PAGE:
The Heartless Bastards recorded their first demo more than ten years ago, but you can still find it on the jukebox at the The Comet, a restaurant-dive-bar in Northside, Cincinnati. The demo CD had no title, but did include, as Erika Wennerstrom—the frontwoman and songwriter of the band—explained, a long paragraph scrawled across the front about how she’d wanted to sing since she was young.
It was those words got them signed to their first record label.
It sounds, at first, like an apocryphal background tale, but after sitting across from Wennerstrom, Jesse Ebaugh, Dave Colvin, and Mark Nathan for five minutes, I realize that there is something just as otherworldly about the quartet as this story. “We’re definitely a throwback,” Nathan, the band’s guitarist, tells me as he describes the their roots. Although this may be true, it’s almost impossible to define precisely the Heartless Bastards’ sound—their music seems to belong as much to rock as it does to soul and blues, but there’s even more to it than that. “I spent time on a ranch in Texas,” Wennerstrom says as she describes the band’s most recent album Arrow. “I thought a lot about Ennio Morricone.” Later that night at the Music Hall of Williamsburg, I would hear Wennerstrom deliver a cover of Junior Kimbrough’s blues classic, “Done Get Old.”
This atypically broad series of influences—which also includes Thin Lizzy and Nancy Sinatra—is warmly welcomed by the band, and
hardly surprising for a group that rose from the ashes of an all-girl band called Shesus—Wennerstrom, back then, was on bass, and Colvin, as women drummers were in rather short supply in Dayton, was recruited to complete the rhythm section.
The Heartless Bastards also recorded their first album with Fat Possum, which, historically, is a blues record label. (Wennerstrom was one of, if not the first woman signed by Fat Possum). During their performance after speaking with me, Wennerstrom paused before the third song of their set to tell her audience that the pre-show music had actually been a recording of her grandmother, whom she had never met, and who sang in the 1920’s. Their tastes are present but sometimes still latent—on their song “Only For You,” Wennerstrom toyed around with a Curtis Mayfield-like falsetto, and yet she made it sound still quintessentially Heartless Bastards. Which is to say, a well written, but poignant melody arranged into a rock song.
It is perhaps also not surprising that the Heartless Bastards seem rather ambivalent about the idea of belonging to any one particular movement of contemporary music. They seem genuinely less preoccupied with fitting in than they are with writing and performing music they love—a fact they share with true candor. “We’re all like-minded in terms of our influences, and you have to take that and do what you do” Clovin tells me. “If you start to put that in context of what’s hip, then you become dishonest.”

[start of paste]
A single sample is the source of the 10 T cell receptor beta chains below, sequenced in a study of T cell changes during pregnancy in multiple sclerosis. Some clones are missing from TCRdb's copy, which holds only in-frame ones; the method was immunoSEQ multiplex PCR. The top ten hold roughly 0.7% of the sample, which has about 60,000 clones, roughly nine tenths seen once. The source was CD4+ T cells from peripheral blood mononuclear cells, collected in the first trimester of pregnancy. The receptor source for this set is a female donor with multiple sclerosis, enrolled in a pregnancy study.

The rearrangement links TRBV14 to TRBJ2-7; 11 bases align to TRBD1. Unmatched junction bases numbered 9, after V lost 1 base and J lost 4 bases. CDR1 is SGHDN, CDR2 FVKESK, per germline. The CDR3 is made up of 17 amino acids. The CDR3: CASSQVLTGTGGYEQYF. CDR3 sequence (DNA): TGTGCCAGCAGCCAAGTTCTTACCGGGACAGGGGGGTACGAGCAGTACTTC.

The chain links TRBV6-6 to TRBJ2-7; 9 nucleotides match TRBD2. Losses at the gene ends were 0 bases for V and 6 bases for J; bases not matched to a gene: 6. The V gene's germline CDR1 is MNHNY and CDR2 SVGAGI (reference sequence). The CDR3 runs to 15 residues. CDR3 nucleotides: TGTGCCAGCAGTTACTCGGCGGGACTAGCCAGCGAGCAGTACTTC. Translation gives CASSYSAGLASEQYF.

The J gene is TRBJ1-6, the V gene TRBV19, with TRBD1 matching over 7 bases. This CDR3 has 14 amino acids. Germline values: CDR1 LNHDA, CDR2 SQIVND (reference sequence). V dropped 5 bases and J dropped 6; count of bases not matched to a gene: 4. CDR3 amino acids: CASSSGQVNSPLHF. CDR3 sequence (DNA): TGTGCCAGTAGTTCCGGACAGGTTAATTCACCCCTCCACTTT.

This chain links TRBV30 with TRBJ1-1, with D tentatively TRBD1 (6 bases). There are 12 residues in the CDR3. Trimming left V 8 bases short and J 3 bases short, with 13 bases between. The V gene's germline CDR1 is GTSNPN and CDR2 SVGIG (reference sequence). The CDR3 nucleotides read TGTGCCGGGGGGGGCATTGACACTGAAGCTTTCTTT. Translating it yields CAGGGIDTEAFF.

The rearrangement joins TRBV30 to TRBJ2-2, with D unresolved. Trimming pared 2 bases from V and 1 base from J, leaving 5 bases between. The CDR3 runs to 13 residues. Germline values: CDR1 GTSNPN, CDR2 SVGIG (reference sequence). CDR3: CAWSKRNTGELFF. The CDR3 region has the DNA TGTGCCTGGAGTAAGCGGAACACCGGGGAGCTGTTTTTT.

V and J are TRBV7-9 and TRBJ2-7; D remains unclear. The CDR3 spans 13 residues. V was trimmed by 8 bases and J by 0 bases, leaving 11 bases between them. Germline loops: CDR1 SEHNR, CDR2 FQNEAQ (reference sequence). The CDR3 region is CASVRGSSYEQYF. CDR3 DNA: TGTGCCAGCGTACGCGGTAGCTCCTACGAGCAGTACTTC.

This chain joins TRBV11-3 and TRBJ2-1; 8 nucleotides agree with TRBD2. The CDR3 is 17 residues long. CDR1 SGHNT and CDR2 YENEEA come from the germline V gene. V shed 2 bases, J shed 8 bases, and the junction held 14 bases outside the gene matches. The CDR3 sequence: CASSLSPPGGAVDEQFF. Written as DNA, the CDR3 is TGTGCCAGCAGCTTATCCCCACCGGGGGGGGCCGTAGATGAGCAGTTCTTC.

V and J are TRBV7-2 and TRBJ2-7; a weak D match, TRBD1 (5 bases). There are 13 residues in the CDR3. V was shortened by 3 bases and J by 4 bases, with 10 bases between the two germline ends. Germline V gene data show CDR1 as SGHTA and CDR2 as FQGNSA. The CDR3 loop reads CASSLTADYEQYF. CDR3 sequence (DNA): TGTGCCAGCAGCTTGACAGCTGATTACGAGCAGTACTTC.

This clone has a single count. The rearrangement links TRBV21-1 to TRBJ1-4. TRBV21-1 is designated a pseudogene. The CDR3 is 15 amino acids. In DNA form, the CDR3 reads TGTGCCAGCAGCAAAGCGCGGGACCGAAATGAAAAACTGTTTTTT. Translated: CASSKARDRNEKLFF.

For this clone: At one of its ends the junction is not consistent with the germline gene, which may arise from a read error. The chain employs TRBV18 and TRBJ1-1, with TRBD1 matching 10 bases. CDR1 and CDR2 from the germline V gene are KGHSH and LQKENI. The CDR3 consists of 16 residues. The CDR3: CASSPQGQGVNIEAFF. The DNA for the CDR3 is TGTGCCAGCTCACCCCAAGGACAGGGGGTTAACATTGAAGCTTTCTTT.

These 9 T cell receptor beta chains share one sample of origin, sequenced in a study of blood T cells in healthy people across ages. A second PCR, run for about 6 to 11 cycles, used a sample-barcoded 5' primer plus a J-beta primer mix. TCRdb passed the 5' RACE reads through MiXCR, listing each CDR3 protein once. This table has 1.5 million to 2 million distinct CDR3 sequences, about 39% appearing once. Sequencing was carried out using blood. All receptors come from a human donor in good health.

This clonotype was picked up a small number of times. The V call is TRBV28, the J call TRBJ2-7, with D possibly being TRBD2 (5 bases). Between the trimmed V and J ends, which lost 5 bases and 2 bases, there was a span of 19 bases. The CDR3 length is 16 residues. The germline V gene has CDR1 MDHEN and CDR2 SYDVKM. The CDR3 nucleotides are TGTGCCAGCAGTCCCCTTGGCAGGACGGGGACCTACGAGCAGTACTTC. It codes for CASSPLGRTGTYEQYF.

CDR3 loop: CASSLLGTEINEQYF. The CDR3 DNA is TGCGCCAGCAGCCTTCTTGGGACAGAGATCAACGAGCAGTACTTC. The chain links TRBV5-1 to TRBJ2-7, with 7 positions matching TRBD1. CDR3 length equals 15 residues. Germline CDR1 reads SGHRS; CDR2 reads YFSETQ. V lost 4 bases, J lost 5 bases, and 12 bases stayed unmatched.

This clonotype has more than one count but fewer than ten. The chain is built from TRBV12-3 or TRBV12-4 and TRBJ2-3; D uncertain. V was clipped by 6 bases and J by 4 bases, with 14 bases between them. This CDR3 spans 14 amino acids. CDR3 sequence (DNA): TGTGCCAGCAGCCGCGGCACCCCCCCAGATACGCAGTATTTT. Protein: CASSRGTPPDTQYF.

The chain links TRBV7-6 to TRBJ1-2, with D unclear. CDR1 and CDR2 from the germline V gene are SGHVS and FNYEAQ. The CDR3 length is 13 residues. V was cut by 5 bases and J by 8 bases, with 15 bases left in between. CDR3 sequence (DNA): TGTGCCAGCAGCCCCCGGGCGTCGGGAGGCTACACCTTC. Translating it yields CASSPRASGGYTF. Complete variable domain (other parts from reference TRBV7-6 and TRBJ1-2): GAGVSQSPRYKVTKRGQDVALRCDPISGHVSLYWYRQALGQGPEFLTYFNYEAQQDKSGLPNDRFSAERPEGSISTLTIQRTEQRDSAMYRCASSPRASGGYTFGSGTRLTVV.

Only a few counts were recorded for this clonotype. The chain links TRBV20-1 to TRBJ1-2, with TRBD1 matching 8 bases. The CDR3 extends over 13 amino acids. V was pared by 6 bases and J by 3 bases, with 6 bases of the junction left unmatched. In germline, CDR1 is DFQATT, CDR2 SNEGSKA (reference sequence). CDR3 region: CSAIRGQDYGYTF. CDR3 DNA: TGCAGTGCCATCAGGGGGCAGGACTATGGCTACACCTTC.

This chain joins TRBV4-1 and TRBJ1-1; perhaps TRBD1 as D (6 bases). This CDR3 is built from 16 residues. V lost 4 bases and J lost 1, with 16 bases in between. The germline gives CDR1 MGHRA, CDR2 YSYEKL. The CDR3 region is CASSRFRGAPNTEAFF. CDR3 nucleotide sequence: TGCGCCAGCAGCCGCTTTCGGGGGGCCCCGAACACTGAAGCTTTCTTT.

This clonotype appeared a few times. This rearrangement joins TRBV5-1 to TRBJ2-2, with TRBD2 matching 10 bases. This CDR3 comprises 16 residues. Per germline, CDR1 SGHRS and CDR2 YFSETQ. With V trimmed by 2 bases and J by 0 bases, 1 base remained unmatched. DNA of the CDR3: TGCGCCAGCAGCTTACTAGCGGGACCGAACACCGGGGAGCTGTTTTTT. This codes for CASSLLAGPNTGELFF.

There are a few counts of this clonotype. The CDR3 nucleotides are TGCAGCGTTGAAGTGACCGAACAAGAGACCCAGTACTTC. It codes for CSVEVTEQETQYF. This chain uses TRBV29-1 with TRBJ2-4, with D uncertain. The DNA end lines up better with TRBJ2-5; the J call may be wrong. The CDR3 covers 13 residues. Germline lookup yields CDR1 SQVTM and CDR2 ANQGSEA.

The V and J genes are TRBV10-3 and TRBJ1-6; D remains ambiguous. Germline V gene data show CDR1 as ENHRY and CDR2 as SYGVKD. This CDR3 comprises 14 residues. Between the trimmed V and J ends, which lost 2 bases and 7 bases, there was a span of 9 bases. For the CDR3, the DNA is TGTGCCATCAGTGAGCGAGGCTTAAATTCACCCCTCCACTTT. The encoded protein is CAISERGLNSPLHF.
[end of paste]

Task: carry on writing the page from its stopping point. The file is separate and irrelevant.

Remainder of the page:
Seeing the band perform it is immediately clear that Wennerstrom’s voice is one of the cornerstones of their success. It is tender even when it is severe, and she is unabashedly soulful even when she rocks, almost as though she were at once performing a slow country ballad and singing alongside Mark Bolan from T. Rex. Her voice harmonizes and even thrives with what might otherwise be discord—she plays an acoustic guitar during her song “Got To have Rock And Roll.” This flexibility is exactly what put the band’s influences “all over the map,” as Wennerstrom put it, and makes it just as much fun to hear her sing their electric hit “All This Time” as it is to hear her deliver a cover of 60’s Stax singer Wendy Rene’s “After Laughter.”
Although Arrow was released in 2012, this year the Heartless Bastards have been keeping busy with several smaller tours—they are about to begin their second European tour—but more importantly, have scored Alex and Andrew Smith’s forthcoming film, Winter in The Blood. As unusual as it may seem today for a band to write an entire film score, the band was confronted with another obstacle: “The film hadn’t been completed, so we put it together from reading the book and the script,” Wennerstrom told me. (The Heartless Bastards seem particularly deft in a tight spots—Wennerstrom skillfully strummed her Les Paul with her thumb for the better part of a song after dropping her pick. Jack White tore open his finger attempting a similar move).
As the band left the stage in Williamsburg that night, laid down their instruments, and vanished through a black door into a neon-lit corridor, it seemed uncertain at first whether they would return to the stage. It was a decidedly different scene than shows early in their career where once, Wennerstrom told me, they played “for a bar with five people and a drunk couple dancing up front.” They seem to enjoy playing on stage together as much as their fans enjoy listening. “We just do our thing,” she says almost unassumingly. “I hope we sound fresh. And I hope people love what we do.” It is a simple request, and one that the audience is eager to oblige.